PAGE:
• Classification of items, e.g. cost of sales vs. expenses and inventory/PPE

Management responsibility

The verification of compliance with the financial reporting framework further includes an evaluation of whether management fulfilled their responsibilities, including:
• Management’s assessment of going concern
• Management’s assessment of impairment
• Management’s estimates
• Management’s use of experts

Professional skepticism/fraud risk

Management’s incorrect or inappropriate recognition, measurement and disclosures may go undetected, if the auditor does not understand the requirements of the financial reporting framework and, in addition, does not verify this thoroughly, in line with the requirements and the accounting policy.

Auditors who apply adequate levels of professional scepticism around areas of judgment can appropriately challenge management’s estimates and assumptions, as well as properly identify and document their assessment of the risk of material misstatement at the financial statement and assertion levels.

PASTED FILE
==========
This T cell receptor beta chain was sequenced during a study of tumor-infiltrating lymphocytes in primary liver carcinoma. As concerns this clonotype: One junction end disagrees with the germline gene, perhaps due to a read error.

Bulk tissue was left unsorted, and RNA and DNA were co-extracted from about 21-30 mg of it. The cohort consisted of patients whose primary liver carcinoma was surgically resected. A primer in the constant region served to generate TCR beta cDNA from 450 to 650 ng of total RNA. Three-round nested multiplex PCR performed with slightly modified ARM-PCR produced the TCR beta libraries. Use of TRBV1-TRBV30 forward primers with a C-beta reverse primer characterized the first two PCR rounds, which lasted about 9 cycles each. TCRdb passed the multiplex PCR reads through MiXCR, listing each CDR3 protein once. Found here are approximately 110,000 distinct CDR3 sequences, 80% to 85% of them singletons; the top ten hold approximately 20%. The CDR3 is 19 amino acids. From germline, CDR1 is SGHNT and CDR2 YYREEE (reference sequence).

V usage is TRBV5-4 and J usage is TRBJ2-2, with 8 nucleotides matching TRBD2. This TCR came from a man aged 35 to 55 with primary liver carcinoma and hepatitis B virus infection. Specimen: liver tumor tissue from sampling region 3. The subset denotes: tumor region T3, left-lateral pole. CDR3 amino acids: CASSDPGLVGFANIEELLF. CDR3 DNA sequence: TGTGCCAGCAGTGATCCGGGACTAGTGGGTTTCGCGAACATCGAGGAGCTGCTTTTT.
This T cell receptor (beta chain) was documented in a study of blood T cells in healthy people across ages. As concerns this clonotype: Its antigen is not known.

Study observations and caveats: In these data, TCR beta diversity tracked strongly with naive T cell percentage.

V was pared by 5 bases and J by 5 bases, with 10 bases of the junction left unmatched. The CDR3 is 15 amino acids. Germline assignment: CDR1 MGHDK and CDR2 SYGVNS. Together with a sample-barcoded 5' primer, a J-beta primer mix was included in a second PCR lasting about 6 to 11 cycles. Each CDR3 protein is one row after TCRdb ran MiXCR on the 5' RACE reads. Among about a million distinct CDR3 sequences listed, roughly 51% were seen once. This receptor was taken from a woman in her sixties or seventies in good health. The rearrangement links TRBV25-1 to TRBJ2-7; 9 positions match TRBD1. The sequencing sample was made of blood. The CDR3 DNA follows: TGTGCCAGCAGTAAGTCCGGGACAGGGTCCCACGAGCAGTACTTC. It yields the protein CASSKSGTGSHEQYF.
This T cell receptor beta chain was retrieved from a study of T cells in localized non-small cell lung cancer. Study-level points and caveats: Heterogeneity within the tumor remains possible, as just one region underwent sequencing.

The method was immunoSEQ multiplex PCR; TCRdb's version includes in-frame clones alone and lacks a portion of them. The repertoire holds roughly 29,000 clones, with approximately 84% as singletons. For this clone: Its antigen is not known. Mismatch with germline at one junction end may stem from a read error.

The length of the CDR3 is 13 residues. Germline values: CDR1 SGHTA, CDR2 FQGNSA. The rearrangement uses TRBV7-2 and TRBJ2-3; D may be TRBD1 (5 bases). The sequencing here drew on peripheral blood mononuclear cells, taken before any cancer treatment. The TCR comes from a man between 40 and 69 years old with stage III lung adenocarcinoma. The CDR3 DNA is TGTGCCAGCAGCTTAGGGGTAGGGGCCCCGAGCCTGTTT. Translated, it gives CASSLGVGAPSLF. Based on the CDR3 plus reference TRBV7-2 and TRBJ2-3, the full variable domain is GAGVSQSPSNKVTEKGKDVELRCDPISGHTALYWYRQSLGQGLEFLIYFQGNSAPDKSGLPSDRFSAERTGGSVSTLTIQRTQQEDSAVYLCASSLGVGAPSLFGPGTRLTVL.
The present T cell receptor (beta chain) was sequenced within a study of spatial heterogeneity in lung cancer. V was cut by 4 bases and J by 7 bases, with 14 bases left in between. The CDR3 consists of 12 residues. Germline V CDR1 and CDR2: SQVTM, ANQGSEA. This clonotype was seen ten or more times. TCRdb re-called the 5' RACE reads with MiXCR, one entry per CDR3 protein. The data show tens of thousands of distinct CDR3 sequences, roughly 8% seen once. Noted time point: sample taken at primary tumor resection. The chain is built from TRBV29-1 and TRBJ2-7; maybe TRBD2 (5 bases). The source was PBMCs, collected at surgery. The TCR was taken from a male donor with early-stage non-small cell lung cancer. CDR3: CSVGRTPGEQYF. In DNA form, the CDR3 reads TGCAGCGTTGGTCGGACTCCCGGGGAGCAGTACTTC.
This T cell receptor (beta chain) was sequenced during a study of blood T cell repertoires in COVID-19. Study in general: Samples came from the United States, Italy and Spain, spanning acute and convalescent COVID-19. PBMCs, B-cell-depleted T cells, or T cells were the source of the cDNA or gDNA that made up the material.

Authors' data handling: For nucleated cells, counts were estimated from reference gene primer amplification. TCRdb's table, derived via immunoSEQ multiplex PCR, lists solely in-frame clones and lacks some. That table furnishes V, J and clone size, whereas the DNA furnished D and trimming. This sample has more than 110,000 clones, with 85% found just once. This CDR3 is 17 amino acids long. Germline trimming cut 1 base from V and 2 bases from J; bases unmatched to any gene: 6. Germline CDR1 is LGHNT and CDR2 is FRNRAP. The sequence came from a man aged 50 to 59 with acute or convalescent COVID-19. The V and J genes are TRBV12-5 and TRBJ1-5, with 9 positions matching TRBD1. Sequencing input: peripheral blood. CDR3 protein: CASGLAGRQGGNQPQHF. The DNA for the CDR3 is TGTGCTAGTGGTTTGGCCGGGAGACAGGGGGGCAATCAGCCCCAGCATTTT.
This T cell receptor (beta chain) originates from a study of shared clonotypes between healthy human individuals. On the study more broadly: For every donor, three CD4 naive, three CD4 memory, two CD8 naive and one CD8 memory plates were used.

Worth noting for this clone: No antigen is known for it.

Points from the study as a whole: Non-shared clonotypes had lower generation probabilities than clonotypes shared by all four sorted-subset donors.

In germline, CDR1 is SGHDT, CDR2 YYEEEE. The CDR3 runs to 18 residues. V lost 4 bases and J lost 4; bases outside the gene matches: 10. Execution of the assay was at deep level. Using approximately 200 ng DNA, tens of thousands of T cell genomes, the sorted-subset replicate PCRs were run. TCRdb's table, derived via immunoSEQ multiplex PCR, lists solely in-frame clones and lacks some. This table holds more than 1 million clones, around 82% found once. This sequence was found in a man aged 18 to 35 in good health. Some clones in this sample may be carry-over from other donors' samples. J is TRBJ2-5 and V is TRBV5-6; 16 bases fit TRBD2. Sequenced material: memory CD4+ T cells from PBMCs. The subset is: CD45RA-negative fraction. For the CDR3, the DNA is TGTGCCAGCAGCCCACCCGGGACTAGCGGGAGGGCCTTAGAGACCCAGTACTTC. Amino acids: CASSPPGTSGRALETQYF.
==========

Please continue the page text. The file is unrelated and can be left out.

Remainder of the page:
Auditors that exercise appropriate levels of professional competence and due care when performing audits are more likely to ensure that sufficient audit evidence has been gathered to support their audit opinion. A thorough understanding of the business and the motivations of management goes a long way in assessing overall risk of fraud and specific areas subject to fraud risk. This, in conjunction with areas of high estimation risk, results in significant risks where sufficient procedures must be performed on systems and substantive procedures.

In Summary

LEAF stands ready to support you with any difficulties during fieldwork or planning. Make sure the methodology and templates of the firm support these requirements.

References

1. IRBA: Public Inspections Report, 2019
2. IAASB: ISA 315 (Revised 2019), Identifying and Assessing the Risks of Material Misstatement
3. IAASB: ISA 240, The Auditor’s Responsibilities Relating to Fraud in an Audit of Financial Statements